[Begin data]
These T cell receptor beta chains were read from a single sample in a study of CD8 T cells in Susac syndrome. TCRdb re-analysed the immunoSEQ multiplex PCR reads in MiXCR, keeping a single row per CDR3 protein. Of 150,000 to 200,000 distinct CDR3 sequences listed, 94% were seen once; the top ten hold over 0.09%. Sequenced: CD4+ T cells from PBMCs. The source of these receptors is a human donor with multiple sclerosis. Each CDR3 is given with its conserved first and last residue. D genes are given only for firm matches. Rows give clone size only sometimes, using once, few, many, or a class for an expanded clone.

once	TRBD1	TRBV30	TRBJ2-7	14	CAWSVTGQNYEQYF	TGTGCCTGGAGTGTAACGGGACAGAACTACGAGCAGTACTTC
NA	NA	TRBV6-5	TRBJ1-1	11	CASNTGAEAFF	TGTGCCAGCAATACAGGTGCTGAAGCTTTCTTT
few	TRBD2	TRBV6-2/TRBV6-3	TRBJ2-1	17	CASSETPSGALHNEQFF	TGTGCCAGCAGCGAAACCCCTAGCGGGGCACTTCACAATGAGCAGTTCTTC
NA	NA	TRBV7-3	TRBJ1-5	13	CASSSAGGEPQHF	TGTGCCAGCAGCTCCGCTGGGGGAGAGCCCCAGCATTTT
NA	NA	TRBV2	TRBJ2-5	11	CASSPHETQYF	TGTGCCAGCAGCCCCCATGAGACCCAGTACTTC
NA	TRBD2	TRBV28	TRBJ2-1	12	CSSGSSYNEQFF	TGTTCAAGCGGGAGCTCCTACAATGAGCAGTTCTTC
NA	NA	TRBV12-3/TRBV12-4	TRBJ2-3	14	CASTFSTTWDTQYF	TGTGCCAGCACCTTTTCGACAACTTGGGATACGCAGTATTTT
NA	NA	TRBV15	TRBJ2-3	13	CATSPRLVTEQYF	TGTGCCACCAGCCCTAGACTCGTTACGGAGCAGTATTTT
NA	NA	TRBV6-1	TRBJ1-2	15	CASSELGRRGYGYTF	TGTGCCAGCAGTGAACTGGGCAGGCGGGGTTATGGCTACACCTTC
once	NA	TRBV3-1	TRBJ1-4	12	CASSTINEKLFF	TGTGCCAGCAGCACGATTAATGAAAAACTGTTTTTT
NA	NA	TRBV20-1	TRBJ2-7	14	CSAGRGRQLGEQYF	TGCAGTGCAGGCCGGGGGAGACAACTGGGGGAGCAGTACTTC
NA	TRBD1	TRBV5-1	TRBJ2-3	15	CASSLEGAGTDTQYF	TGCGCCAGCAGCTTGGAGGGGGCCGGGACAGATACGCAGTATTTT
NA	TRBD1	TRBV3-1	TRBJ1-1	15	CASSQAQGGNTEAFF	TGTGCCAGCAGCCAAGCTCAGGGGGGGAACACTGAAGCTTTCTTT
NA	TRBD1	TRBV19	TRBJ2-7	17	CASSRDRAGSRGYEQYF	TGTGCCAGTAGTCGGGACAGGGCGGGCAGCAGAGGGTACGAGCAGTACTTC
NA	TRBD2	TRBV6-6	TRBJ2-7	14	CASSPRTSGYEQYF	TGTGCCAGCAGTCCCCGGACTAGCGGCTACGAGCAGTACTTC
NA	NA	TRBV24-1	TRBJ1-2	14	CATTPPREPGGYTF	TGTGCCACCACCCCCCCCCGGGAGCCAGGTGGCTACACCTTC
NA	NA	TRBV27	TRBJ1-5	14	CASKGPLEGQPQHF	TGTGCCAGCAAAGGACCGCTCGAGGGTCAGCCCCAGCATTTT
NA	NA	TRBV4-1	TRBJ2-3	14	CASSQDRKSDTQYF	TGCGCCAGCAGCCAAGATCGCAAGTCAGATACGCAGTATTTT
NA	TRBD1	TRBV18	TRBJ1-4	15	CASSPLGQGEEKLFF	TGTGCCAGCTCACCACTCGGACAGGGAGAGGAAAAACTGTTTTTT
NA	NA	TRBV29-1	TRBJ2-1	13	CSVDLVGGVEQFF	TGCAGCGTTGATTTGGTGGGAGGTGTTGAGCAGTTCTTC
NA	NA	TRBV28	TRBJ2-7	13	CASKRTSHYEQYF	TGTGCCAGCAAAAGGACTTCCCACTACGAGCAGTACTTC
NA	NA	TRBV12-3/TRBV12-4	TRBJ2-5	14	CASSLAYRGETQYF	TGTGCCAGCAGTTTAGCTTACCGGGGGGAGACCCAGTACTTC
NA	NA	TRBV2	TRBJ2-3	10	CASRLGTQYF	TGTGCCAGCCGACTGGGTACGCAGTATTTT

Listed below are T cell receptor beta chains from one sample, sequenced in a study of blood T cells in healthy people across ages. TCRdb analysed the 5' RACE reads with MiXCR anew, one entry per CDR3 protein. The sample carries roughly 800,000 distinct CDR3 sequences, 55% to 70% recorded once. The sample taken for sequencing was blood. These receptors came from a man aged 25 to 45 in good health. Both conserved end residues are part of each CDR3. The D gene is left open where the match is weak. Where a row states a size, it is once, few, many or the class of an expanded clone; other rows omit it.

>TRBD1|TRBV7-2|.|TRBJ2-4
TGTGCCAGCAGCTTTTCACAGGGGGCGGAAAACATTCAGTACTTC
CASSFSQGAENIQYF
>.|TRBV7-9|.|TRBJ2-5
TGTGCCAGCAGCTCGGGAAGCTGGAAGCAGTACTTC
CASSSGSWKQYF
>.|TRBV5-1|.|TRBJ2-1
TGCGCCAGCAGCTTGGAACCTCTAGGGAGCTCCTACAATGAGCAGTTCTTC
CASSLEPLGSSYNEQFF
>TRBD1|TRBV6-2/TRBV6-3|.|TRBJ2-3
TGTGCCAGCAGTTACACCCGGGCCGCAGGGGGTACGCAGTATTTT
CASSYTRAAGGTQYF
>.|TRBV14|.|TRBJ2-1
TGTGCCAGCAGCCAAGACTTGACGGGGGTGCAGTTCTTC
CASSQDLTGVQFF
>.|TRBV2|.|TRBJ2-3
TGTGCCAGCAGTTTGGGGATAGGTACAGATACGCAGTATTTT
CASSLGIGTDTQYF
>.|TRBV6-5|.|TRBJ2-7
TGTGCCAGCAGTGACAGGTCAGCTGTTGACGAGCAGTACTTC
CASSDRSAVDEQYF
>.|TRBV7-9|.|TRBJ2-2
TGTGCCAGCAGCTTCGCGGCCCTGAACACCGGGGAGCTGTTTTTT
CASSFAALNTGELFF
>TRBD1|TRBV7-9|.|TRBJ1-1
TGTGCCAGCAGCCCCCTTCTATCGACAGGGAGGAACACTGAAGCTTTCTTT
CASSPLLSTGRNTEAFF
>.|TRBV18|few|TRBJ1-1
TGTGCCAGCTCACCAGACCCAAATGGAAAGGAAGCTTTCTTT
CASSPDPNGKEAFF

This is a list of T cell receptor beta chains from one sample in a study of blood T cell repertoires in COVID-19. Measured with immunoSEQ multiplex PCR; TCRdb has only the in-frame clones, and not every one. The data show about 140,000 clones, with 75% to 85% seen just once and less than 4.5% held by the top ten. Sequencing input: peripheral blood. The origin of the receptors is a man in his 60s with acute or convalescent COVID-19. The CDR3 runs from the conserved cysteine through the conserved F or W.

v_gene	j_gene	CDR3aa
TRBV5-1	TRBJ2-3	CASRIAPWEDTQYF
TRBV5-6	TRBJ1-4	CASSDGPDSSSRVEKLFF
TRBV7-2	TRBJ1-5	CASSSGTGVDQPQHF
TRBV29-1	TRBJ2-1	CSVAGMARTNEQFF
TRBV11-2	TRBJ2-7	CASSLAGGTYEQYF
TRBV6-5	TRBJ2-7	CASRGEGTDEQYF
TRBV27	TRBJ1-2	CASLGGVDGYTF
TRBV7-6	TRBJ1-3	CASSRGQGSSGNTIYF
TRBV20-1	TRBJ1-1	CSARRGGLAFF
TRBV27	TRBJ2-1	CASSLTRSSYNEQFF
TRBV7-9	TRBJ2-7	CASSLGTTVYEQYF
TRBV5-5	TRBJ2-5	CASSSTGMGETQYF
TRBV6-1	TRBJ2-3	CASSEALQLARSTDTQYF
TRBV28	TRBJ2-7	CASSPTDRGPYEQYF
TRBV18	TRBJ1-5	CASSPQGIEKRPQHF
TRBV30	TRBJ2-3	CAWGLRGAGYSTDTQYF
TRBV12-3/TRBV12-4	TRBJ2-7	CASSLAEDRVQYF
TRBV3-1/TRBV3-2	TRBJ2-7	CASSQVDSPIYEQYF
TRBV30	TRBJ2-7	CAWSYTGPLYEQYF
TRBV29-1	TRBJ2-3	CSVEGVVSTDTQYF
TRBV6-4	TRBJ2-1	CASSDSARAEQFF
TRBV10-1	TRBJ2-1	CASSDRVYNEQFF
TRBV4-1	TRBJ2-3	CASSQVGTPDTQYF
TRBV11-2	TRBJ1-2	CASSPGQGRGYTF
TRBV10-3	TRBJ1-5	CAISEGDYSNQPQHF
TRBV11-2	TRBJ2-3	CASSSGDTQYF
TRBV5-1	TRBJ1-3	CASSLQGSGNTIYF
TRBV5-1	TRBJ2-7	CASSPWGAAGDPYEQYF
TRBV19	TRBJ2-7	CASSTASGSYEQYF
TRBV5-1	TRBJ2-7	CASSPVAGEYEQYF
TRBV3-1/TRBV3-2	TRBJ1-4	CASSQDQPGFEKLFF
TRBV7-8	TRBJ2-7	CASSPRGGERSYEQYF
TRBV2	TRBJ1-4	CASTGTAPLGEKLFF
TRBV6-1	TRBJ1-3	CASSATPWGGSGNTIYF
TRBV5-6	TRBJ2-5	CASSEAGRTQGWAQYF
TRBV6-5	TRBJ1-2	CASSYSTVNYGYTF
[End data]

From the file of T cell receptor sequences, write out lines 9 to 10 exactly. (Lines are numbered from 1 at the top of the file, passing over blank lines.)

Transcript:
NA	NA	TRBV15	TRBJ2-3	13	CATSPRLVTEQYF	TGTGCCACCAGCCCTAGACTCGTTACGGAGCAGTATTTT
NA	NA	TRBV6-1	TRBJ1-2	15	CASSELGRRGYGYTF	TGTGCCAGCAGTGAACTGGGCAGGCGGGGTTATGGCTACACCTTC